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What Is Provisional Income?

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  • Written By: Malcolm Tatum
  • Edited By: Bronwyn Harris
  • Last Modified Date: 30 June 2014
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    Conjecture Corporation
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Provisional income is a type of income calculation that is used to determine if a recipient must pay any type of tax obligation on funds disbursed from some sort of government pension program. The idea is to determine if the gross income generated by the taxpayer from all sources is sufficient to call for assessing taxes on any funds received from that pension plan. Calculating provisional income usually comes about when a retiree is drawing monthly payments from the pension but also continues to maintain a part-time job.

While the exact process for calculating provisional income will vary slightly based on the tax laws that currently apply in the jurisdiction where the taxpayer lives, the usual approach calls for identifying the gross income earned from any type of ongoing employment during the period. This includes any part time employment or even any funds that are earned as the result of doing occasional work as an independent contractor. To the gross income, as much as half of the pension paid out over the course of the tax period is added. If the taxpayer received any type of tax-free interest during the period under consideration, this is also included in the calculation.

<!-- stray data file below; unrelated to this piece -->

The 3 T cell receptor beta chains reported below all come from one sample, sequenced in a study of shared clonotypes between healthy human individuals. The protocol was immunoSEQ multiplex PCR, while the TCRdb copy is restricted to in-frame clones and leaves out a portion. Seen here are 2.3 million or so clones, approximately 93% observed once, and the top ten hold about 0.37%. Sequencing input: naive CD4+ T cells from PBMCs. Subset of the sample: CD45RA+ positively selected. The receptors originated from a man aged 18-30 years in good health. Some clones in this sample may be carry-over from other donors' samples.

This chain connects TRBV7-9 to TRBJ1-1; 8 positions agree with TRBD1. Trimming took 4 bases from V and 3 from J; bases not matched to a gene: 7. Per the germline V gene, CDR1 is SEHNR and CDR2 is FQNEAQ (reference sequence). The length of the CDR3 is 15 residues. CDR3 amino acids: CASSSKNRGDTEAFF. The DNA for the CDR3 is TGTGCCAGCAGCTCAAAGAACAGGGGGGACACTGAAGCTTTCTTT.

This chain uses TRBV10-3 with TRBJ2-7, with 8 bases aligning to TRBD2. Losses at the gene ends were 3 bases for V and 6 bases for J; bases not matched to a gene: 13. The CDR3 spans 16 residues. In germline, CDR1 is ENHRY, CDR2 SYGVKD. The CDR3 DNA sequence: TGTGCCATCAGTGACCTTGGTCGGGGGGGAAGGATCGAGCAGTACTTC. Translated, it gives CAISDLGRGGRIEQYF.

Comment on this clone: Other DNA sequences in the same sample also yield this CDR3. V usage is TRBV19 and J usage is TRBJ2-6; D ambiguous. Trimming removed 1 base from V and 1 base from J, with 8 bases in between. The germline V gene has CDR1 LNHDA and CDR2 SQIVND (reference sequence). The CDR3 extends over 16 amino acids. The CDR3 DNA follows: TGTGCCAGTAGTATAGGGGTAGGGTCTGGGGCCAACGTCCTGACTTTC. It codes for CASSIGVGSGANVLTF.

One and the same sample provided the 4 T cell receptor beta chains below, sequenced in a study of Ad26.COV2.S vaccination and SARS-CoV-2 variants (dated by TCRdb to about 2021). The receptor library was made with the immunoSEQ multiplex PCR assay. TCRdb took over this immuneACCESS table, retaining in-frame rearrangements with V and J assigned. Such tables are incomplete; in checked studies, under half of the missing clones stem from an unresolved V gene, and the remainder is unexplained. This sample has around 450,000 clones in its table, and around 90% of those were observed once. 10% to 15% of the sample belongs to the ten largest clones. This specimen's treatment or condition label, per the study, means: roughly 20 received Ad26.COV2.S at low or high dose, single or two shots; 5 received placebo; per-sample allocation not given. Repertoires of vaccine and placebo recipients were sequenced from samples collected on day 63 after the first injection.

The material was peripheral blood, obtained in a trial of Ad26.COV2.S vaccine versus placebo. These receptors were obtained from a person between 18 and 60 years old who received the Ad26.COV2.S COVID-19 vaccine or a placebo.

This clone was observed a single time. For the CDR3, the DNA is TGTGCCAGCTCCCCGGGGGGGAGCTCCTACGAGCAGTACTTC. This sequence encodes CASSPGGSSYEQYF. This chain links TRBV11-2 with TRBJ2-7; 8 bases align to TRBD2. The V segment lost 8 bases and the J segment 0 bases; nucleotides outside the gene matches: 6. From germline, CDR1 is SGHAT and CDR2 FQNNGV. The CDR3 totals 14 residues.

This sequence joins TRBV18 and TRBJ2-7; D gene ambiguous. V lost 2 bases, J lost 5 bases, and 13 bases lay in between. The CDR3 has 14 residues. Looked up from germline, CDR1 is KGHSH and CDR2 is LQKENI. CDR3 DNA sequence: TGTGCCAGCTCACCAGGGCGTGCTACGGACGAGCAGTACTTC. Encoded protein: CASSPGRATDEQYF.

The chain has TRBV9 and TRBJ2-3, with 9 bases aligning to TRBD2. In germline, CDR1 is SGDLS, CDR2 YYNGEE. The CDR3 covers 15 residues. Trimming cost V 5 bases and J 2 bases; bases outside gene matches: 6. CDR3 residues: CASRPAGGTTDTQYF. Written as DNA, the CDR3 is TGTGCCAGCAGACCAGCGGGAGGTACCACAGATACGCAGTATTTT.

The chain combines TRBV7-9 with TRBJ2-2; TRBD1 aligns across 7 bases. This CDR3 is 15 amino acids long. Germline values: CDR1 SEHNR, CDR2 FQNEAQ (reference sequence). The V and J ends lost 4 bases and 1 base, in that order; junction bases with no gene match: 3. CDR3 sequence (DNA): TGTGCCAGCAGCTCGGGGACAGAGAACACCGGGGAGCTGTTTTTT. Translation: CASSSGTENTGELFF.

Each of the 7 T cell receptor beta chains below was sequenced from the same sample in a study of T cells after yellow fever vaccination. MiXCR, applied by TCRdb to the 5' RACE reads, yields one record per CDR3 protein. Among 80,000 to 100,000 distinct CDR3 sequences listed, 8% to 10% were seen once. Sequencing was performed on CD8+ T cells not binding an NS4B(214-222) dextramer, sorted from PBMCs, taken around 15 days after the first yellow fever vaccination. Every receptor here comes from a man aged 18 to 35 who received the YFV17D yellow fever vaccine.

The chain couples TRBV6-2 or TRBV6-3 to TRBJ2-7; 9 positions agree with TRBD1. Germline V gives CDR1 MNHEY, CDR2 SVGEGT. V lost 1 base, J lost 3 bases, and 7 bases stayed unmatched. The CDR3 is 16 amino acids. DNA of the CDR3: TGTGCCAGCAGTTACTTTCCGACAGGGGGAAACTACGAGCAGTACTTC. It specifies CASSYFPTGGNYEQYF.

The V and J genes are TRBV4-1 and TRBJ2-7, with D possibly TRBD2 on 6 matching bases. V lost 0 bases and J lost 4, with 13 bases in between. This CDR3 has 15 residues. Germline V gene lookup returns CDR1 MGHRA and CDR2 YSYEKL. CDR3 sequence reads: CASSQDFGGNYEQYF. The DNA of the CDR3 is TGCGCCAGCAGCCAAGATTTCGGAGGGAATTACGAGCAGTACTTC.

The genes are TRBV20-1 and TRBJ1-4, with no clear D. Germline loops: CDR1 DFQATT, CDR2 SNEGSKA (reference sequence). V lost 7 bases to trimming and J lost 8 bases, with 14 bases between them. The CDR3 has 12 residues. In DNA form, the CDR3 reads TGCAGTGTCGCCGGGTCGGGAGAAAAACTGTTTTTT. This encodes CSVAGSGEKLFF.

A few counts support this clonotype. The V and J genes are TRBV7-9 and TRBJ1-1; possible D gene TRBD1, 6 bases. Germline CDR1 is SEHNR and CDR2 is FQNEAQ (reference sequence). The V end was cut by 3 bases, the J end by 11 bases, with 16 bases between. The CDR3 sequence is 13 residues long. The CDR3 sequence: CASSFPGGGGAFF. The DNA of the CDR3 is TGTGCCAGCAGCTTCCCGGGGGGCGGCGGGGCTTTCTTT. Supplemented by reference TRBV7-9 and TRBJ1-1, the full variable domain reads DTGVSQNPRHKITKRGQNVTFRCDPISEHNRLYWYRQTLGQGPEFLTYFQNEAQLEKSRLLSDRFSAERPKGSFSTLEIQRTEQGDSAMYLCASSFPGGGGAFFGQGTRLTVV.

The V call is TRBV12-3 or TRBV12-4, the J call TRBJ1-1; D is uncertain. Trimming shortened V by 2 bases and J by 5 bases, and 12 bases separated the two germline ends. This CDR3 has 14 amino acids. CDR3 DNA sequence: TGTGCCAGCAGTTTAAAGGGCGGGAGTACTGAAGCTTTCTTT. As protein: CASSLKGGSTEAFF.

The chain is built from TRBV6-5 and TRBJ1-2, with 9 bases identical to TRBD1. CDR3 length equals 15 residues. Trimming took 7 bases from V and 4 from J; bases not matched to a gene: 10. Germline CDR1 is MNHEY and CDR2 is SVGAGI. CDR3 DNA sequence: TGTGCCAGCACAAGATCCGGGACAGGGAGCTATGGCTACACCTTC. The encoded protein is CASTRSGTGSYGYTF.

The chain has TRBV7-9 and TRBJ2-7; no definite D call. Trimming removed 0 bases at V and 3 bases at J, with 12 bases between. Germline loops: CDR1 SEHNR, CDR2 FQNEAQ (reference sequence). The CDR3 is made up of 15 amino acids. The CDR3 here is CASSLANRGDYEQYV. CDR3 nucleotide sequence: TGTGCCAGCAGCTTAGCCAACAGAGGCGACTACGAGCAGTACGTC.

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Deductions that reduce the amount of provisional income are also taken into account. This means that any adjustments to the total income that are allowed under current tax laws will be taken into consideration. True provisional income is identified as what is left after all sources of income, including up to half of the government pension, are accounted for, and all possible adjustments to that figure are deducted.

Typically, it is necessary to include the final figure of provisional income on tax returns. From there, any additional claims or deductions can be applied. This makes it possible to then use the current tax table to determine if the taxpayer in fact owes any additional taxes, or even if the taxpayer may be due some sort of refund.

The calculation of provisional income is common in many nations, including the United States. Individuals who currently receive any type of benefits through the Social Security Administration and also receive some sort of taxable income from other sources will use a particular form to identify those types of income, then account for any adjustments that would reduce the total amount of provisional income. After utilizing the form to determine this amount, it is possible to proceed with calculating the taxes owed, as well as determining if a tax refund of some sort may be due to the taxpayer.

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